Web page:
Tuesday June 14th


Stock futures rise as Wall Street looks to bounce from Monday sell-off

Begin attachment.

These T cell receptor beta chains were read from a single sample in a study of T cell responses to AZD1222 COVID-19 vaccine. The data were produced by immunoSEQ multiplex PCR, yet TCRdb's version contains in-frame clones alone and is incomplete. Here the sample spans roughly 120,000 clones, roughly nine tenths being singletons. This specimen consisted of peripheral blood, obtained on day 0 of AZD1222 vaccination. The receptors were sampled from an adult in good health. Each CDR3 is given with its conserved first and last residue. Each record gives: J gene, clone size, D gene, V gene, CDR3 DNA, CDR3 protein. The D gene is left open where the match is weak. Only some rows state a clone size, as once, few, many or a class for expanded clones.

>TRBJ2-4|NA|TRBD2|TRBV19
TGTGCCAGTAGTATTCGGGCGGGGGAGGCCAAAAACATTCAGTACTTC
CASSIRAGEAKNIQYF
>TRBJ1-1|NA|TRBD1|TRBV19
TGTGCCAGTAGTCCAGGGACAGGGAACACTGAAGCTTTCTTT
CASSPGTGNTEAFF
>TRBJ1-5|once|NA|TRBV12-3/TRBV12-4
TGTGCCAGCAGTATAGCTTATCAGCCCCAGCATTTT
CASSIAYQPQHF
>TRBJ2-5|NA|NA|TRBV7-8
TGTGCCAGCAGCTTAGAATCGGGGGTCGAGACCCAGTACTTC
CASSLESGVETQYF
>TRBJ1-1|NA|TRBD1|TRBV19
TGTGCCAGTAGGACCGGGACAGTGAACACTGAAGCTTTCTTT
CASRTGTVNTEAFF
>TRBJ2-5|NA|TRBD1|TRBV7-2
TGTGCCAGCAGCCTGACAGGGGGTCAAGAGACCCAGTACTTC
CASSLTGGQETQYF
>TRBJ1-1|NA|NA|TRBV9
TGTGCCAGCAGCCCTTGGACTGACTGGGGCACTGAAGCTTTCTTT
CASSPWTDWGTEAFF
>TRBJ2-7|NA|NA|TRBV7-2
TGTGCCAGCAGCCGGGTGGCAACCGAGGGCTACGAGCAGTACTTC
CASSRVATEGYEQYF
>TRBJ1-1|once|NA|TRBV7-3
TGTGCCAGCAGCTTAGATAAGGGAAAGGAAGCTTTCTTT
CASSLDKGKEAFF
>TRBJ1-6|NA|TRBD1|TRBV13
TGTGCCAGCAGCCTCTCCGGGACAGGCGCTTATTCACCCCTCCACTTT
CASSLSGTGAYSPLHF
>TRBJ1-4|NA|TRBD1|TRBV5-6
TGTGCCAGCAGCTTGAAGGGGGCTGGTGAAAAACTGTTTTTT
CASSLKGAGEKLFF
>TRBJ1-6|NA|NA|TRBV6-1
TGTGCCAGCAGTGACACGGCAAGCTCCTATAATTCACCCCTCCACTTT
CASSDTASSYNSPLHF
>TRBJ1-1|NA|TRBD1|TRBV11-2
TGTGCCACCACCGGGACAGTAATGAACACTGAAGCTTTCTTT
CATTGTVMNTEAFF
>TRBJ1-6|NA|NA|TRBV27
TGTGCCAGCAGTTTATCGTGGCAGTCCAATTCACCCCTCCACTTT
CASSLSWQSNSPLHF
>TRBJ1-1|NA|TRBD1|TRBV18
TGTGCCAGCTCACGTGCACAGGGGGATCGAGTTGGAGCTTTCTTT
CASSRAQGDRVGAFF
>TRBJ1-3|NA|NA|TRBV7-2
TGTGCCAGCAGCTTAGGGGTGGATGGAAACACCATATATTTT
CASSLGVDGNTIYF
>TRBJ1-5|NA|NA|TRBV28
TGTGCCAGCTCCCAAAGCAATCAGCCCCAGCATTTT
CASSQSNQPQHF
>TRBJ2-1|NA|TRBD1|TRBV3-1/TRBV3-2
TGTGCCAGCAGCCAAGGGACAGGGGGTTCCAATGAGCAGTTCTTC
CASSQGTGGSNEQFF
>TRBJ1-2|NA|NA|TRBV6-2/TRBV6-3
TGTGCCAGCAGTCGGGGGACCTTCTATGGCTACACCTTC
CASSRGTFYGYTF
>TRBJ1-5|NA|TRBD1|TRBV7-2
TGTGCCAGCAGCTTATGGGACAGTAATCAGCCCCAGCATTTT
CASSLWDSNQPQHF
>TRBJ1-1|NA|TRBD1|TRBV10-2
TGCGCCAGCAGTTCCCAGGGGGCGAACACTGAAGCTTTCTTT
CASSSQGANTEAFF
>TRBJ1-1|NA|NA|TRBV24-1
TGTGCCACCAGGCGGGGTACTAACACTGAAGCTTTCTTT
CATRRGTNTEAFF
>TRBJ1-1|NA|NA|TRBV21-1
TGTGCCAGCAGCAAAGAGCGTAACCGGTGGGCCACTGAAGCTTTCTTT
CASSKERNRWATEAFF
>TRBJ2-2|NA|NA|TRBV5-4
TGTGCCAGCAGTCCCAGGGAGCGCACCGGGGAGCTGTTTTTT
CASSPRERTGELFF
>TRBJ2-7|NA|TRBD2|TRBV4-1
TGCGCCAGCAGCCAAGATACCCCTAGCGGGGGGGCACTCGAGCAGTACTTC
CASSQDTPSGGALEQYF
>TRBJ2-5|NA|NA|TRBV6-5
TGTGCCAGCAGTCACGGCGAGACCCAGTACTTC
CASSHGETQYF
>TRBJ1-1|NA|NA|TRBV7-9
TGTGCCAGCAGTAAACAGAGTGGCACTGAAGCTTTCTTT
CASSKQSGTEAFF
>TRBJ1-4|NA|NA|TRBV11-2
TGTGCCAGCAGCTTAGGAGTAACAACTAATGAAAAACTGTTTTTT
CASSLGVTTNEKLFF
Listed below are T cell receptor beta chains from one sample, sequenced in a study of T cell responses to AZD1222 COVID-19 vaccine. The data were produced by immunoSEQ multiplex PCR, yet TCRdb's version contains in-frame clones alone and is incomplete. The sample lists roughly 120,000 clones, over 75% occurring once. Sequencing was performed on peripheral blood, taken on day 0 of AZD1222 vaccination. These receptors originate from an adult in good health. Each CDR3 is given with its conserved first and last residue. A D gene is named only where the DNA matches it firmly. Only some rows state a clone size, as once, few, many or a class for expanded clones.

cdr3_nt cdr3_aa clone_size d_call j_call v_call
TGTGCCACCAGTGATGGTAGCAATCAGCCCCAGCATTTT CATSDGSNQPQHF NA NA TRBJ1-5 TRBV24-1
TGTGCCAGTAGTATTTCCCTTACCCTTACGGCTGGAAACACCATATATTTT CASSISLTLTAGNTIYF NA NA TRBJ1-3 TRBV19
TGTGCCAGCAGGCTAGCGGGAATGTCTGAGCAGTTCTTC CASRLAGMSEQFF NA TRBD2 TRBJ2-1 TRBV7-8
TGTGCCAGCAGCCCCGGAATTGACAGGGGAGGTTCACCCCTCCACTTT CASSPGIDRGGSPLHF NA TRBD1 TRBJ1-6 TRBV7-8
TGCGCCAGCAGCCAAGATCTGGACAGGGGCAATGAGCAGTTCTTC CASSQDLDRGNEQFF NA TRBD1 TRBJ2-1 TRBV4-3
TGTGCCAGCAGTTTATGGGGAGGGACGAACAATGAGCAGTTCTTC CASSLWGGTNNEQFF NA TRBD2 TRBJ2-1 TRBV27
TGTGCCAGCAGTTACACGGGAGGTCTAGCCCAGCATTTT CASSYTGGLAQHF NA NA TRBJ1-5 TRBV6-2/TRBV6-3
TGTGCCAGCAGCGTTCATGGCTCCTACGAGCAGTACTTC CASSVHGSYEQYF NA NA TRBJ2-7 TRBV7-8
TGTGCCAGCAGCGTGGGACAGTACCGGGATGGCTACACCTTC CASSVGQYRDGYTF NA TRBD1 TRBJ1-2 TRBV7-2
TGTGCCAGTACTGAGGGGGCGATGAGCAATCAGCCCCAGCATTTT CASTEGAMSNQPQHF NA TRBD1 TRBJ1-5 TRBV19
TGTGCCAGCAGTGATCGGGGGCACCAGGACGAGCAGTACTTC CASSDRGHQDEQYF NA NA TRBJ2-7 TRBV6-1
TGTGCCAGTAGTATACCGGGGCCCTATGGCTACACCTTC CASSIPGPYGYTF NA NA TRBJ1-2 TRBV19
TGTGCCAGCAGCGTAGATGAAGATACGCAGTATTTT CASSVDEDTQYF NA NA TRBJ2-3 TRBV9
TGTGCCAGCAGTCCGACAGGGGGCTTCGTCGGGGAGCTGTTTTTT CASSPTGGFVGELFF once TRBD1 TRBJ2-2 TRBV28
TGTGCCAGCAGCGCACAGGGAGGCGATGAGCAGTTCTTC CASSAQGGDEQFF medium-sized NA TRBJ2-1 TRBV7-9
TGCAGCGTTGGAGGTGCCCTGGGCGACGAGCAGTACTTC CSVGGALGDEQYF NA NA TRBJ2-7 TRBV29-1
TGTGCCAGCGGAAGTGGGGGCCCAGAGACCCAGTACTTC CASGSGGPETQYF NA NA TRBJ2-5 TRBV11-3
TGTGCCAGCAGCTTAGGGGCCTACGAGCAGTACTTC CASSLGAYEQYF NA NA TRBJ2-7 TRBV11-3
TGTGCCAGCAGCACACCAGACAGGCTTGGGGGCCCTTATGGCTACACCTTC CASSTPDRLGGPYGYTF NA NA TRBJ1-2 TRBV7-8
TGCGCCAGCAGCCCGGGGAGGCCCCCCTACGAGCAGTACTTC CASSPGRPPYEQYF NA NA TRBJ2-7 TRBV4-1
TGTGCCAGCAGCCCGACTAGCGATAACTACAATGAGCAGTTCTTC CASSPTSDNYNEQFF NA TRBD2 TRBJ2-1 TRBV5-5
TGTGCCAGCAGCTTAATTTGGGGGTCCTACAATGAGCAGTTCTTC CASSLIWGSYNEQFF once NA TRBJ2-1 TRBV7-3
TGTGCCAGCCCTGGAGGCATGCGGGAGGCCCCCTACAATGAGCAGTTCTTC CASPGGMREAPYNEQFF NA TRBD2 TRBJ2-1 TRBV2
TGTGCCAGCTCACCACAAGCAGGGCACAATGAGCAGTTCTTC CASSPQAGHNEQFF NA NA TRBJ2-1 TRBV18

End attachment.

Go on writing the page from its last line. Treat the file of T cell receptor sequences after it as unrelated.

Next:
U.S. stock index futures rose Tuesday, as the market tried to claw back some of Monday’s steep declines that pushed the S&P 500 back into bear market territory. Traders also looked ahead to a key monetary policy announcement from the Federal Reserve later in the week. Dow Jones Industrial Average futures rose 77 points, or 0.25%. S&P 500 and Nasdaq 100 futures climbed 0.37% and 0.68%, respectively. Shares of Oracle jumped 12% in premarket trading after the software company reported an earnings beat boosted by a “major increase in demand” in its infrastructure cloud business. The moves came after an intense sell-off Monday. The S&P 500 slumped 3.9% to its lowest level since March 2021, closing more than 21% below its January record. Monday’s close marked bear market for the S&P 500 since March 2020. During that last bear market, the S&P 500 lost 33.9% before recovering, according to data compiled by S&P Dow Jones Indices. The data also showed that bear markets on average last more than 18 months. Meanwhile, the Dow tumbled 2.8%, putting it roughly 17% off its record high. The Nasdaq Composite dropped nearly 4.7% and is now more than 33% off its November record. Those losses came as expectations grow for the Fed to hike rates more than initially anticipated. CNBC’s Steve Liesman reported Monday that the Fed will “likely” consider a 75-basis-point increase, which is greater than the 50-basis-point hike many traders had come to expect. The Wall Street  Journal reported the story first. Traders now see a more than 90% chance of a 75-basis-point rate hike at this week’s Fed meeting, which concludes Wednesday, according to the CME Group’s FedWatch tool that measures pricing in the fed funds futures markets. That change in Fed policy expectations sent rates surging, with the 10-year rate briefly topping 3.4%on Monday. The benchmark rate eased back to about 3.32% on Tuesday. “The move in the 10-year Treasury yield toward 3.5% shows the market’s fear that the Fed may fall further behind the curve is increasing,” wrote UBS strategists led by Mark Haefele. “In turn, this will give the Fed less room to ‘declare victory’ and ease off on rate hikes. As a result, the risks of a Fed-induced recession have increased, in our view, and the chances of a recession in the next six months have risen.” Wall Street is also expecting the latest reading on the May producer price index on Tuesday before the bell at 8:30 a.m. Shares in Asia-Pacific mostly tumbled on Tuesday after the S&P 500 fell overnight and closed in bear market territory, but mainland Chinese stocks bucked the overall regional trend to recover from earlier losses. The Shanghai Composite closed 1.02% higher at 3,288.91 while the Shenzhen Component climbed 0.204% to about 12,023.79. In Hong Kong, the Hang Seng index swung between positive and negative territory, sitting 0.15% lower in its final hour of trading. Hong Kong-listed shares of Alibaba continued to sit close about 2.7% lower. Most of the other major markets in the region were in negative territory. The Nikkei 225 in Japan fell 1.32% on the day to 26,629.86, while the Topix index shed 1.19% to 1,878.45. South Korea’s Kospi slipped 0.46% to close at 2,492.97. Oil prices rose on Tuesday as tight global supply outweighed worries that fuel demand would be hit by a possible recession and fresh Covid-19 curbs in China. Brent crude futures rose $1.09, or 0.9%, to $123.36 a barrel, while U.S. West Texas Intermediate (WTI) crude rose 96 cents, or 0.77% to $121.89 a barrel. Tight supply has been aggravated by a drop in exports from Libya amid a political crisis that has hit output and ports. Other OPEC+ producers are struggling to meet their production quotas and Russia faces bans on its oil over the war in Ukraine. Gold prices steadied after early losses on Tuesday as a pullback in the dollar provided some respite, but expectations the Federal Reserve will resort to aggressive policy tightening to tame inflation capped gains. Spot gold rose 0.2% to $1,822.98 per ounce, after falling to its lowest since May 19 at $1,810.90 earlier in the session. U.S. gold futures shed 0.4% to $1,824.90 per ounce. The dollar index dipped 0.2% after scaling a near two-decade high on Monday, which sent greenback-priced bullion nearly 3% lower. U.S. benchmark 10-year yields were also off their multi-year high. Gold has been offered some room to breathe as the dollar retreats and yields slip, said FXTM analyst Lukman Otunuga.